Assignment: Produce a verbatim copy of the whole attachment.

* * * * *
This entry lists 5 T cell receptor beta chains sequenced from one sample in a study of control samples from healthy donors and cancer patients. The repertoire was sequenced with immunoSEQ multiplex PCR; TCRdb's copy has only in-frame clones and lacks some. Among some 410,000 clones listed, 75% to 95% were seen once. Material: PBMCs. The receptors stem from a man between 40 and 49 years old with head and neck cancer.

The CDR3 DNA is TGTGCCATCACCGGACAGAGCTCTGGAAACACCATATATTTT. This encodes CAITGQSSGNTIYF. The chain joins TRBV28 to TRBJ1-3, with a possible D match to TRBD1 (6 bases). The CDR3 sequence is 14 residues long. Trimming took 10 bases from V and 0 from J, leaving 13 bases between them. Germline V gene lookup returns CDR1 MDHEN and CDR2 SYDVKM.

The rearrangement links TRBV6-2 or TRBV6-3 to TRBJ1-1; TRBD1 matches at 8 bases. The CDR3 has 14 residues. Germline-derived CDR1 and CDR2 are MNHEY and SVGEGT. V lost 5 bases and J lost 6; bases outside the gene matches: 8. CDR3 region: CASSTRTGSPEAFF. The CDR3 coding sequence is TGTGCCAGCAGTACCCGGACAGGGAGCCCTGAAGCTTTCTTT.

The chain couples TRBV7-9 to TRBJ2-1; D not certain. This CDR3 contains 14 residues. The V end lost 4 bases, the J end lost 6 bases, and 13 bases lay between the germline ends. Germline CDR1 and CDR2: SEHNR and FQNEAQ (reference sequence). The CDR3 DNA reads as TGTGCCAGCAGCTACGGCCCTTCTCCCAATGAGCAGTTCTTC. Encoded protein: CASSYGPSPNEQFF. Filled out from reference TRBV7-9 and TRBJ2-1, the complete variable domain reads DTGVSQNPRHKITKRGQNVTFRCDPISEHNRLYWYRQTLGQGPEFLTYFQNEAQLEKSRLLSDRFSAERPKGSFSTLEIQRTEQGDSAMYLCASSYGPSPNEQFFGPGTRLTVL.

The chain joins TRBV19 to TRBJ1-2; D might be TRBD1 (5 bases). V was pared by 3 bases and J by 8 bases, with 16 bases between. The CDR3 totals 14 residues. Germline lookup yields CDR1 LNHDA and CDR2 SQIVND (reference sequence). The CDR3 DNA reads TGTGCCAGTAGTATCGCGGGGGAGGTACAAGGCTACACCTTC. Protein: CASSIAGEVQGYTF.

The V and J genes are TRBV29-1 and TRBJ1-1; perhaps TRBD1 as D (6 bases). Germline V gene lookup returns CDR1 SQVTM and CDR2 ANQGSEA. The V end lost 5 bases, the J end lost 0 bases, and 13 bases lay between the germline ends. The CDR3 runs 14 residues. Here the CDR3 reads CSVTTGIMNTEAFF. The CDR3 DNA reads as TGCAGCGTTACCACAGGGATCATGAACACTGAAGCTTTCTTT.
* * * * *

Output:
This entry lists 5 T cell receptor beta chains sequenced from one sample in a study of control samples from healthy donors and cancer patients. The repertoire was sequenced with immunoSEQ multiplex PCR; TCRdb's copy has only in-frame clones and lacks some. Among some 410,000 clones listed, 75% to 95% were seen once. Material: PBMCs. The receptors stem from a man between 40 and 49 years old with head and neck cancer.

The CDR3 DNA is TGTGCCATCACCGGACAGAGCTCTGGAAACACCATATATTTT. This encodes CAITGQSSGNTIYF. The chain joins TRBV28 to TRBJ1-3, with a possible D match to TRBD1 (6 bases). The CDR3 sequence is 14 residues long. Trimming took 10 bases from V and 0 from J, leaving 13 bases between them. Germline V gene lookup returns CDR1 MDHEN and CDR2 SYDVKM.

The rearrangement links TRBV6-2 or TRBV6-3 to TRBJ1-1; TRBD1 matches at 8 bases. The CDR3 has 14 residues. Germline-derived CDR1 and CDR2 are MNHEY and SVGEGT. V lost 5 bases and J lost 6; bases outside the gene matches: 8. CDR3 region: CASSTRTGSPEAFF. The CDR3 coding sequence is TGTGCCAGCAGTACCCGGACAGGGAGCCCTGAAGCTTTCTTT.

The chain couples TRBV7-9 to TRBJ2-1; D not certain. This CDR3 contains 14 residues. The V end lost 4 bases, the J end lost 6 bases, and 13 bases lay between the germline ends. Germline CDR1 and CDR2: SEHNR and FQNEAQ (reference sequence). The CDR3 DNA reads as TGTGCCAGCAGCTACGGCCCTTCTCCCAATGAGCAGTTCTTC. Encoded protein: CASSYGPSPNEQFF. Filled out from reference TRBV7-9 and TRBJ2-1, the complete variable domain reads DTGVSQNPRHKITKRGQNVTFRCDPISEHNRLYWYRQTLGQGPEFLTYFQNEAQLEKSRLLSDRFSAERPKGSFSTLEIQRTEQGDSAMYLCASSYGPSPNEQFFGPGTRLTVL.

The chain joins TRBV19 to TRBJ1-2; D might be TRBD1 (5 bases). V was pared by 3 bases and J by 8 bases, with 16 bases between. The CDR3 totals 14 residues. Germline lookup yields CDR1 LNHDA and CDR2 SQIVND (reference sequence). The CDR3 DNA reads TGTGCCAGTAGTATCGCGGGGGAGGTACAAGGCTACACCTTC. Protein: CASSIAGEVQGYTF.

The V and J genes are TRBV29-1 and TRBJ1-1; perhaps TRBD1 as D (6 bases). Germline V gene lookup returns CDR1 SQVTM and CDR2 ANQGSEA. The V end lost 5 bases, the J end lost 0 bases, and 13 bases lay between the germline ends. The CDR3 runs 14 residues. Here the CDR3 reads CSVTTGIMNTEAFF. The CDR3 DNA reads as TGCAGCGTTACCACAGGGATCATGAACACTGAAGCTTTCTTT.